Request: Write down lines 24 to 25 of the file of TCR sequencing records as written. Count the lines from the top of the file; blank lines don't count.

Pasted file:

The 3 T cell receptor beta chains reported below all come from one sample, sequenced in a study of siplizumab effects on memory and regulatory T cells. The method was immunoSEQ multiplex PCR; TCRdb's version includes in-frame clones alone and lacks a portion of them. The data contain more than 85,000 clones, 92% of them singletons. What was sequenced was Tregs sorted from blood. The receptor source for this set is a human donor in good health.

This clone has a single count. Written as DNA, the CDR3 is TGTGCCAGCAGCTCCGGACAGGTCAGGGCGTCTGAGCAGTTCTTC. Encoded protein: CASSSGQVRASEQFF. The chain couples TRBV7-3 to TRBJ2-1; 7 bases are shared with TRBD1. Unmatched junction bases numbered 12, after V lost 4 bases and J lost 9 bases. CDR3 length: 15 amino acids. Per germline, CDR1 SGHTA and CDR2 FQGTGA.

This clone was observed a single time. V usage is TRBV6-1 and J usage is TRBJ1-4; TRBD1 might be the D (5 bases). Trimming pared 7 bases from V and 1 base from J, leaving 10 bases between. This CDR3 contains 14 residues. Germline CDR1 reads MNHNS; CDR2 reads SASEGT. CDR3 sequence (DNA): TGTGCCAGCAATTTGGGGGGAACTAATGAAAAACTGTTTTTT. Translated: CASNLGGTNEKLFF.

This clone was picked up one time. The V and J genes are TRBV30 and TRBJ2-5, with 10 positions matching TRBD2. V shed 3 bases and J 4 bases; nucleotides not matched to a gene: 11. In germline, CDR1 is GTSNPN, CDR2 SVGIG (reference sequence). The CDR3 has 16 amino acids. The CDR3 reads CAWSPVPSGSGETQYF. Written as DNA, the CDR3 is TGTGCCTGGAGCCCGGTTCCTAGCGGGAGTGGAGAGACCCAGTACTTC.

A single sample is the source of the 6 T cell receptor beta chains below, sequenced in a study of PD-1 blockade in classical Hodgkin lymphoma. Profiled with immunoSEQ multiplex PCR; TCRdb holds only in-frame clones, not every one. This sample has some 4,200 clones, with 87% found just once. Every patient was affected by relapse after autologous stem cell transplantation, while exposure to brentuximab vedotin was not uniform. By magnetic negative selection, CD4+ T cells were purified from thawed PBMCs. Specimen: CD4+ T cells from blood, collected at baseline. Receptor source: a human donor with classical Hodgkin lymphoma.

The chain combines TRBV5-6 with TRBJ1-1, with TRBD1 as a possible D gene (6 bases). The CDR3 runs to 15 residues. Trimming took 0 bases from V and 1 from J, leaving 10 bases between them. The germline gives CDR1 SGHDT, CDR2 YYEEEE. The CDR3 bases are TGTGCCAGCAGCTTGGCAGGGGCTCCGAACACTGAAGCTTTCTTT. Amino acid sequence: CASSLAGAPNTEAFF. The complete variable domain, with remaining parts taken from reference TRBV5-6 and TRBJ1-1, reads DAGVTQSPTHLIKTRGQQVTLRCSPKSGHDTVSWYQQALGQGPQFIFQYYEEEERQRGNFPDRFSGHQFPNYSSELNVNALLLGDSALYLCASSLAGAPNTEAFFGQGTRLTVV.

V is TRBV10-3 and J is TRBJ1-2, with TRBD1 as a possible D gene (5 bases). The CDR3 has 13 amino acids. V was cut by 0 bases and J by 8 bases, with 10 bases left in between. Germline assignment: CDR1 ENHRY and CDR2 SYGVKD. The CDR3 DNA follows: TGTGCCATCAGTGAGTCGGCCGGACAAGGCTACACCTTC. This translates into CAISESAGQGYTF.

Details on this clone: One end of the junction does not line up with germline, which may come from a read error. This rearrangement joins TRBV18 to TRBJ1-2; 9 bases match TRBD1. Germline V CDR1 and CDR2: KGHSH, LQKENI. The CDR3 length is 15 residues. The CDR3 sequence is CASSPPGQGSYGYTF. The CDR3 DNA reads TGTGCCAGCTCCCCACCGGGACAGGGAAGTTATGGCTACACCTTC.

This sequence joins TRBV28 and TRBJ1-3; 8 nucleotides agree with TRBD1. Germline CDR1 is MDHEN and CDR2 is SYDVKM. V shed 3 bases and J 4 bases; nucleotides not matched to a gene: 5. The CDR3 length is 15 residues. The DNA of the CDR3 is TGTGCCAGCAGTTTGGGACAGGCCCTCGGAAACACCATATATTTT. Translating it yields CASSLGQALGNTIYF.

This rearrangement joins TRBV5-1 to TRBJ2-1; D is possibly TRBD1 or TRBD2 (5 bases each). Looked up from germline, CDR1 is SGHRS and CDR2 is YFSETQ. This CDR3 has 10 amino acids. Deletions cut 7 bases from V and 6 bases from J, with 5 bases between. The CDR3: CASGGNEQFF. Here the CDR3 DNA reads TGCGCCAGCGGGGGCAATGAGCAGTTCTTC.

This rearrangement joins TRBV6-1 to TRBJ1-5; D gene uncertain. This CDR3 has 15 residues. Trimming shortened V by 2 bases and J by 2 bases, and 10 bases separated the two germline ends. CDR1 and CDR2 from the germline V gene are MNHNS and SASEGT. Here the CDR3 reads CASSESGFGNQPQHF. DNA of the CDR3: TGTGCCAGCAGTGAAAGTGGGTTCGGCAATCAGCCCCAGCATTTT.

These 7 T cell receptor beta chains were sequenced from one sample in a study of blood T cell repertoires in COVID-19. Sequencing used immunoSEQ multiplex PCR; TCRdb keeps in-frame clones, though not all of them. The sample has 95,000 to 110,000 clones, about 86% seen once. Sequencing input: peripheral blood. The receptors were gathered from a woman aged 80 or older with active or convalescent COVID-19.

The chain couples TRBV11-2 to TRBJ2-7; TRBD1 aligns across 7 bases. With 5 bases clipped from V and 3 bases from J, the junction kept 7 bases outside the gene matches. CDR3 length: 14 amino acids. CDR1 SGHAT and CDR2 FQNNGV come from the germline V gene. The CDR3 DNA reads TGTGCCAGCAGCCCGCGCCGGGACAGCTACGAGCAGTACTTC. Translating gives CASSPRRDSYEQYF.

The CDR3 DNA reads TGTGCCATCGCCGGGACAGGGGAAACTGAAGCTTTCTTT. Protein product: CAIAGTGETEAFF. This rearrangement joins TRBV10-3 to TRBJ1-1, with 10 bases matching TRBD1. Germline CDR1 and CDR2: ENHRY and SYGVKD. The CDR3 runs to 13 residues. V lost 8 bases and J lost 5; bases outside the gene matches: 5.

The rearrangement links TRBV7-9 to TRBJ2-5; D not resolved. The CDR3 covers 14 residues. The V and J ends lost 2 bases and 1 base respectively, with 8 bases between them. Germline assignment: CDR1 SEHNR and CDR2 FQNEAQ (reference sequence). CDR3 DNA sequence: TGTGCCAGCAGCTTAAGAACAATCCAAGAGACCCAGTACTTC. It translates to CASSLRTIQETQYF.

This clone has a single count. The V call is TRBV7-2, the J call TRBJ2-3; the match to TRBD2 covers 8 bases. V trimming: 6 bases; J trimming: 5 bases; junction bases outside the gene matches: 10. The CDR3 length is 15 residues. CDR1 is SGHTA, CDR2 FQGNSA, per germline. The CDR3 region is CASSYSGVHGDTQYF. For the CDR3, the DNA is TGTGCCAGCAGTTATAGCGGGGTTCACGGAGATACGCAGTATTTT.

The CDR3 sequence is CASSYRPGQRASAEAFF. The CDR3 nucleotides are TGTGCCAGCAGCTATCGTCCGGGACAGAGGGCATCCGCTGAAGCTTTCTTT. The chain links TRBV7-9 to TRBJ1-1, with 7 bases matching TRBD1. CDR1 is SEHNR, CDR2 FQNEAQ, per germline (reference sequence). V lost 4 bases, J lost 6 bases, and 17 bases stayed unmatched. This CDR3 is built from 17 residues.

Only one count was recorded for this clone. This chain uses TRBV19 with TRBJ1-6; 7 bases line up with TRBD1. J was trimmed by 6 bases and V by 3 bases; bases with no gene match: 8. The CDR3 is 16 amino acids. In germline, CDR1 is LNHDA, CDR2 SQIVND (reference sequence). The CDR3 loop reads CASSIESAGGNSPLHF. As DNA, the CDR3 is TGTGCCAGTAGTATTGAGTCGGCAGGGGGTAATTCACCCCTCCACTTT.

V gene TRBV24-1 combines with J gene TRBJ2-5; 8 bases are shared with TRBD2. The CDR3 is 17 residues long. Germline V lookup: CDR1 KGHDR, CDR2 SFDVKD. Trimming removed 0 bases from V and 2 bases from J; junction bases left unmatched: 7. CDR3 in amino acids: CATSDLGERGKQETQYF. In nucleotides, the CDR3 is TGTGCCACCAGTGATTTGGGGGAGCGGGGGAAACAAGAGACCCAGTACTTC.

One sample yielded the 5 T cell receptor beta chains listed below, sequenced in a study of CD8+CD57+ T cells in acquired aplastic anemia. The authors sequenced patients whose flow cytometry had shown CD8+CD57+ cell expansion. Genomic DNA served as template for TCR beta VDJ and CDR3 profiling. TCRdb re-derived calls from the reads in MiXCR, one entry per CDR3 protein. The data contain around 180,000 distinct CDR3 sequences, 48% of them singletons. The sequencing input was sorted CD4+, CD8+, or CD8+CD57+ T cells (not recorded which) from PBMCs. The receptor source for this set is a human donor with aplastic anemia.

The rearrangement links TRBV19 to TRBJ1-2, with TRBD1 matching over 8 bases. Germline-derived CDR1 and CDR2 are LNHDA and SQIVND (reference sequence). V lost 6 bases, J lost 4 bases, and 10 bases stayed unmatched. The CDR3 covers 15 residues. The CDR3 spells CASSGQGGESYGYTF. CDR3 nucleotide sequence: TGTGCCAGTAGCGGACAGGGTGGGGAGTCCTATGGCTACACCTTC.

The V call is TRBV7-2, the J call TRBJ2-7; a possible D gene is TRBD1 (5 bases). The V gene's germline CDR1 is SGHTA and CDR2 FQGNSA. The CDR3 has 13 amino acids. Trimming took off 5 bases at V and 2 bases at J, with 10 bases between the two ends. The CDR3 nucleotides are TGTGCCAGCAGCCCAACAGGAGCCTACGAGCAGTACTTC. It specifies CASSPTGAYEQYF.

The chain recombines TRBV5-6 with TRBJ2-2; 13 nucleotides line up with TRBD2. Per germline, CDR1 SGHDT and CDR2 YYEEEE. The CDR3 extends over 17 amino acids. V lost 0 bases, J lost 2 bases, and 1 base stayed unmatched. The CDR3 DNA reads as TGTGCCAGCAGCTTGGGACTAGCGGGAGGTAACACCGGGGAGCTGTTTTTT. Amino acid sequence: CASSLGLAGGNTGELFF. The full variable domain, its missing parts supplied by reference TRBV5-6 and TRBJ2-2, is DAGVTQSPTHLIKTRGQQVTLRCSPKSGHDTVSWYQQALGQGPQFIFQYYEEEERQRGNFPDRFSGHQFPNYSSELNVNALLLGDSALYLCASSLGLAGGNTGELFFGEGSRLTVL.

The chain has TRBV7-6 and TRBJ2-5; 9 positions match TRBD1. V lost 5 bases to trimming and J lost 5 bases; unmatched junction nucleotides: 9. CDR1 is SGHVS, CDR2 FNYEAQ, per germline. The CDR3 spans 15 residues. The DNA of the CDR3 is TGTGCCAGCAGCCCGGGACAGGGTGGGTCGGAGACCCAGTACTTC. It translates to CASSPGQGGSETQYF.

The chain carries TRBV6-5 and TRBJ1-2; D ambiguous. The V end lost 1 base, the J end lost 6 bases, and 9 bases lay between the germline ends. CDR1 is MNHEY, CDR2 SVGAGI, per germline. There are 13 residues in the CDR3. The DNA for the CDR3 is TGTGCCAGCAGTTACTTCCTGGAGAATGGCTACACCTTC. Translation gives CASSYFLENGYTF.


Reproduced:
The chain has TRBV7-6 and TRBJ2-5; 9 positions match TRBD1. V lost 5 bases to trimming and J lost 5 bases; unmatched junction nucleotides: 9. CDR1 is SGHVS, CDR2 FNYEAQ, per germline. The CDR3 spans 15 residues. The DNA of the CDR3 is TGTGCCAGCAGCCCGGGACAGGGTGGGTCGGAGACCCAGTACTTC. It translates to CASSPGQGGSETQYF.

The chain carries TRBV6-5 and TRBJ1-2; D ambiguous. The V end lost 1 base, the J end lost 6 bases, and 9 bases lay between the germline ends. CDR1 is MNHEY, CDR2 SVGAGI, per germline. There are 13 residues in the CDR3. The DNA for the CDR3 is TGTGCCAGCAGTTACTTCCTGGAGAATGGCTACACCTTC. Translation gives CASSYFLENGYTF.